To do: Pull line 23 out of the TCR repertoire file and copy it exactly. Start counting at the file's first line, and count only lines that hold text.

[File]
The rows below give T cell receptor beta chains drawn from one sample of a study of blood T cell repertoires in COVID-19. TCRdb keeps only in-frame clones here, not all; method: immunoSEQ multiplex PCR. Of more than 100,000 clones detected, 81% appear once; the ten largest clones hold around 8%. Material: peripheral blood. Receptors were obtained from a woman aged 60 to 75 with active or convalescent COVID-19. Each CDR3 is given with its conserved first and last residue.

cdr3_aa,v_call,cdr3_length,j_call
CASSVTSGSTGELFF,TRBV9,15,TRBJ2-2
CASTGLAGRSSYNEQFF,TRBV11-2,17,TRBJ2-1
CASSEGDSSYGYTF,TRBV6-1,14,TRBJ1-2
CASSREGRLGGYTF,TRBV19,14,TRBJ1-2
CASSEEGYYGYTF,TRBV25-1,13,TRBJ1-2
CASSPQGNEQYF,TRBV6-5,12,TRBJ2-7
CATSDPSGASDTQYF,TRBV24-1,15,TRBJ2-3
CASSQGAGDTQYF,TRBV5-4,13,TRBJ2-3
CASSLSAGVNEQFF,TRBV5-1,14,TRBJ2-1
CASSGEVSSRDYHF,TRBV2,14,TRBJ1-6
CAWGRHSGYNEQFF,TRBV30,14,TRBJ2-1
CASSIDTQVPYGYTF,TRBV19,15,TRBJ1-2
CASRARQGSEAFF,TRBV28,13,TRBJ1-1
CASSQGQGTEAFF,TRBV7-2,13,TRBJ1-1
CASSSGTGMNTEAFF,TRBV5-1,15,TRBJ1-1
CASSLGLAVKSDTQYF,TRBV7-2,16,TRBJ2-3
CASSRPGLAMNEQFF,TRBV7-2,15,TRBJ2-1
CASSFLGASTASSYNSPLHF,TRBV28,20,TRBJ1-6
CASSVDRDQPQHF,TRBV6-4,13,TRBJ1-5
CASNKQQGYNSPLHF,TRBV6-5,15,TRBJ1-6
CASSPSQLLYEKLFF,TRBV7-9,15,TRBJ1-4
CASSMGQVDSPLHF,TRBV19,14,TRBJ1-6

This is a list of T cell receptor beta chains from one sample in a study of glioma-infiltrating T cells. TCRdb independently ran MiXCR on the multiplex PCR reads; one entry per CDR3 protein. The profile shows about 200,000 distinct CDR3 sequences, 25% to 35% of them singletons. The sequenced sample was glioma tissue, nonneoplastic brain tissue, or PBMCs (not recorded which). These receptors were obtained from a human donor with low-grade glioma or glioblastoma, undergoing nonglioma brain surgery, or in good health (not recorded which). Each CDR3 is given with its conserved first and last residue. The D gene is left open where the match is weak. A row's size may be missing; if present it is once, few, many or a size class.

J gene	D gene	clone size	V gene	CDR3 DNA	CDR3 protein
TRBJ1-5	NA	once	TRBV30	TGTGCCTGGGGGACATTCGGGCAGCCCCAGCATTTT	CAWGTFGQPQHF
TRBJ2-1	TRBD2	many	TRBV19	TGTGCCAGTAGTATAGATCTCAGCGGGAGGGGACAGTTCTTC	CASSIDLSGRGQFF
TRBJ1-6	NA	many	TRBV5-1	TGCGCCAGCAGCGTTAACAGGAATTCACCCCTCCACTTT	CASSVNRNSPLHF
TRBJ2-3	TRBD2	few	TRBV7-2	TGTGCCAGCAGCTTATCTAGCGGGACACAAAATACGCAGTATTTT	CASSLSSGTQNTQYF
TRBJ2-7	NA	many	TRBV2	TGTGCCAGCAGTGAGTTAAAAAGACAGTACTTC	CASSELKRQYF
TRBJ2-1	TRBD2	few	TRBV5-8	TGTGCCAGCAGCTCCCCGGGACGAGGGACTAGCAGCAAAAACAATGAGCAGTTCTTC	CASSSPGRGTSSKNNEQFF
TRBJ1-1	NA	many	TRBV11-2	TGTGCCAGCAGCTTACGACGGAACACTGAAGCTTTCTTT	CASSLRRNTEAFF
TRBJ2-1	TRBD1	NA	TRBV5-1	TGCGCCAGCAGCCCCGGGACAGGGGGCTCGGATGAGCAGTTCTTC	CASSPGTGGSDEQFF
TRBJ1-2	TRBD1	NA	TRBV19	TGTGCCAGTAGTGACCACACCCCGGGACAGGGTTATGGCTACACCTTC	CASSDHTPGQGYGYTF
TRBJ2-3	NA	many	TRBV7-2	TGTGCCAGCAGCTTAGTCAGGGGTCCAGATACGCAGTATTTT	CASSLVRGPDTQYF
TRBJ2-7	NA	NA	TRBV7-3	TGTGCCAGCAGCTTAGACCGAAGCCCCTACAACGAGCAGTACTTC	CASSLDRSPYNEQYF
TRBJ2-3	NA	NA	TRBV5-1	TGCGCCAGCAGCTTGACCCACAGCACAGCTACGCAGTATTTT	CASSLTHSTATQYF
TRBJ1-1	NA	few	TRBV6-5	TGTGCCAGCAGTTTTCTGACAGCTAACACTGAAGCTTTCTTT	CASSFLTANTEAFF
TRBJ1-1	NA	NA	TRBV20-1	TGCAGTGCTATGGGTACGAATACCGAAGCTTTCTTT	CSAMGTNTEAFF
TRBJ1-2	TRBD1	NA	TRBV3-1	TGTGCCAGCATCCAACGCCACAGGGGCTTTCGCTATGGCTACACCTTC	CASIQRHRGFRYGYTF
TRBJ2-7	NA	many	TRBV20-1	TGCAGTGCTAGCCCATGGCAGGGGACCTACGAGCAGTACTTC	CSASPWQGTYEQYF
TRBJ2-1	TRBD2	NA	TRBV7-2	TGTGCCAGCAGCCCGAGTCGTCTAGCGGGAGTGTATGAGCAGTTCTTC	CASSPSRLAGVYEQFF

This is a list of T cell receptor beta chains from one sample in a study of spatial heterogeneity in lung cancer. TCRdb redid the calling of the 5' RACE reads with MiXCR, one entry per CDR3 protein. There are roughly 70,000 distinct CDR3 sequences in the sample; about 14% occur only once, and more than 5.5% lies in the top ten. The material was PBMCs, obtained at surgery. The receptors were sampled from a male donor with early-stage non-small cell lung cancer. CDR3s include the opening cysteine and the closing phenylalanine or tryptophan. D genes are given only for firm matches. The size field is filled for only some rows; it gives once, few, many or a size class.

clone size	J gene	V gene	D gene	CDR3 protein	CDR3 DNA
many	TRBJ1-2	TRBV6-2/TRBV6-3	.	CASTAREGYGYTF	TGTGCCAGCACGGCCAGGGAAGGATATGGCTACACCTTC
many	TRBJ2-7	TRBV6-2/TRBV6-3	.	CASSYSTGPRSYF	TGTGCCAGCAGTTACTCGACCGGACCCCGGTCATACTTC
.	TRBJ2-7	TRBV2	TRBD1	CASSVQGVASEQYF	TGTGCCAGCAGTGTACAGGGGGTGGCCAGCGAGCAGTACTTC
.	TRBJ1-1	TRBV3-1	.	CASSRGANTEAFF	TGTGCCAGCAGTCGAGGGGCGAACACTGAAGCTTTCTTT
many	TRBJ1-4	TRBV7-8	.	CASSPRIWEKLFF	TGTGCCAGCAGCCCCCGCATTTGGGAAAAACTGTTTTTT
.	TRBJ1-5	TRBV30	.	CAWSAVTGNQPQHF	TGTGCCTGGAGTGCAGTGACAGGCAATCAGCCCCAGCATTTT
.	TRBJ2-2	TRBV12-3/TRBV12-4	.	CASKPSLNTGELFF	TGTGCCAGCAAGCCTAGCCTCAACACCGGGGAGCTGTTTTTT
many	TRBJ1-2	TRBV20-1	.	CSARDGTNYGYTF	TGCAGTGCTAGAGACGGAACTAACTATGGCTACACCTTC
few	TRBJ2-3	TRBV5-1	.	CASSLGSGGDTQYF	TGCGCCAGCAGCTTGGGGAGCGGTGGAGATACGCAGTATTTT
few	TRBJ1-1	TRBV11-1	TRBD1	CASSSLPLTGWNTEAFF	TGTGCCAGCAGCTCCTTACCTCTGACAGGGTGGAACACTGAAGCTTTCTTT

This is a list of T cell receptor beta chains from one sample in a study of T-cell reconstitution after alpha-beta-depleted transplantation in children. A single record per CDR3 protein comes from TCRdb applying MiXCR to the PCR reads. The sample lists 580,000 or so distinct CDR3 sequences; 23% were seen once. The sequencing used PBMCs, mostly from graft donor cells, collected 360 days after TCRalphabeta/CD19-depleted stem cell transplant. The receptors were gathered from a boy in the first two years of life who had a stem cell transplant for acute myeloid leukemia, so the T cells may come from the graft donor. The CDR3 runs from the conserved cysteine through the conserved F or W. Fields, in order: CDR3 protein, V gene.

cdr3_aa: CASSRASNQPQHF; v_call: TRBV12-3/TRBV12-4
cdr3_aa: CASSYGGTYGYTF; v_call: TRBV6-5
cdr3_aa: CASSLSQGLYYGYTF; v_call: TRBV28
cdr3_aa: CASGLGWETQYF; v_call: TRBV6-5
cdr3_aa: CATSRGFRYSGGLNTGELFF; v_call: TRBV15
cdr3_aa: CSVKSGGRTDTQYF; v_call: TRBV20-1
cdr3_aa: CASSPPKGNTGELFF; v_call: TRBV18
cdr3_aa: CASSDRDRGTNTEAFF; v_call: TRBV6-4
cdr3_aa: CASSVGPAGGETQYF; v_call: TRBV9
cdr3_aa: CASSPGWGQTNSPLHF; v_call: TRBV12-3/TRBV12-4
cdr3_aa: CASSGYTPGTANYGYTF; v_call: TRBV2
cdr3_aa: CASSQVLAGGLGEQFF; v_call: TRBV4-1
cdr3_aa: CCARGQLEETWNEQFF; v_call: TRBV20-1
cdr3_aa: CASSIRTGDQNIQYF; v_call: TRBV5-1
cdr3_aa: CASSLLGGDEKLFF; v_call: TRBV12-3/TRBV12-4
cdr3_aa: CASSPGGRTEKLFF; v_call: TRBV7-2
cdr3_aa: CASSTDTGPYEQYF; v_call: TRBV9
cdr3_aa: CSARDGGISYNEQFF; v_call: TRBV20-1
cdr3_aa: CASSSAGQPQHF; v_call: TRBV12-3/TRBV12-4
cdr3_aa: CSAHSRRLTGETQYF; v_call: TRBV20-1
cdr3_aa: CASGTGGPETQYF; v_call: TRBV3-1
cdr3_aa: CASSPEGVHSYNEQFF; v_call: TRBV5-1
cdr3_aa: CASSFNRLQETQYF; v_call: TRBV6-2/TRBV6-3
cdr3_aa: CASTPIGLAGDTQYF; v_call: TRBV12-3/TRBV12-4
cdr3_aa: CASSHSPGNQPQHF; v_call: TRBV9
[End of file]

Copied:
CASSPSQLLYEKLFF,TRBV7-9,15,TRBJ1-4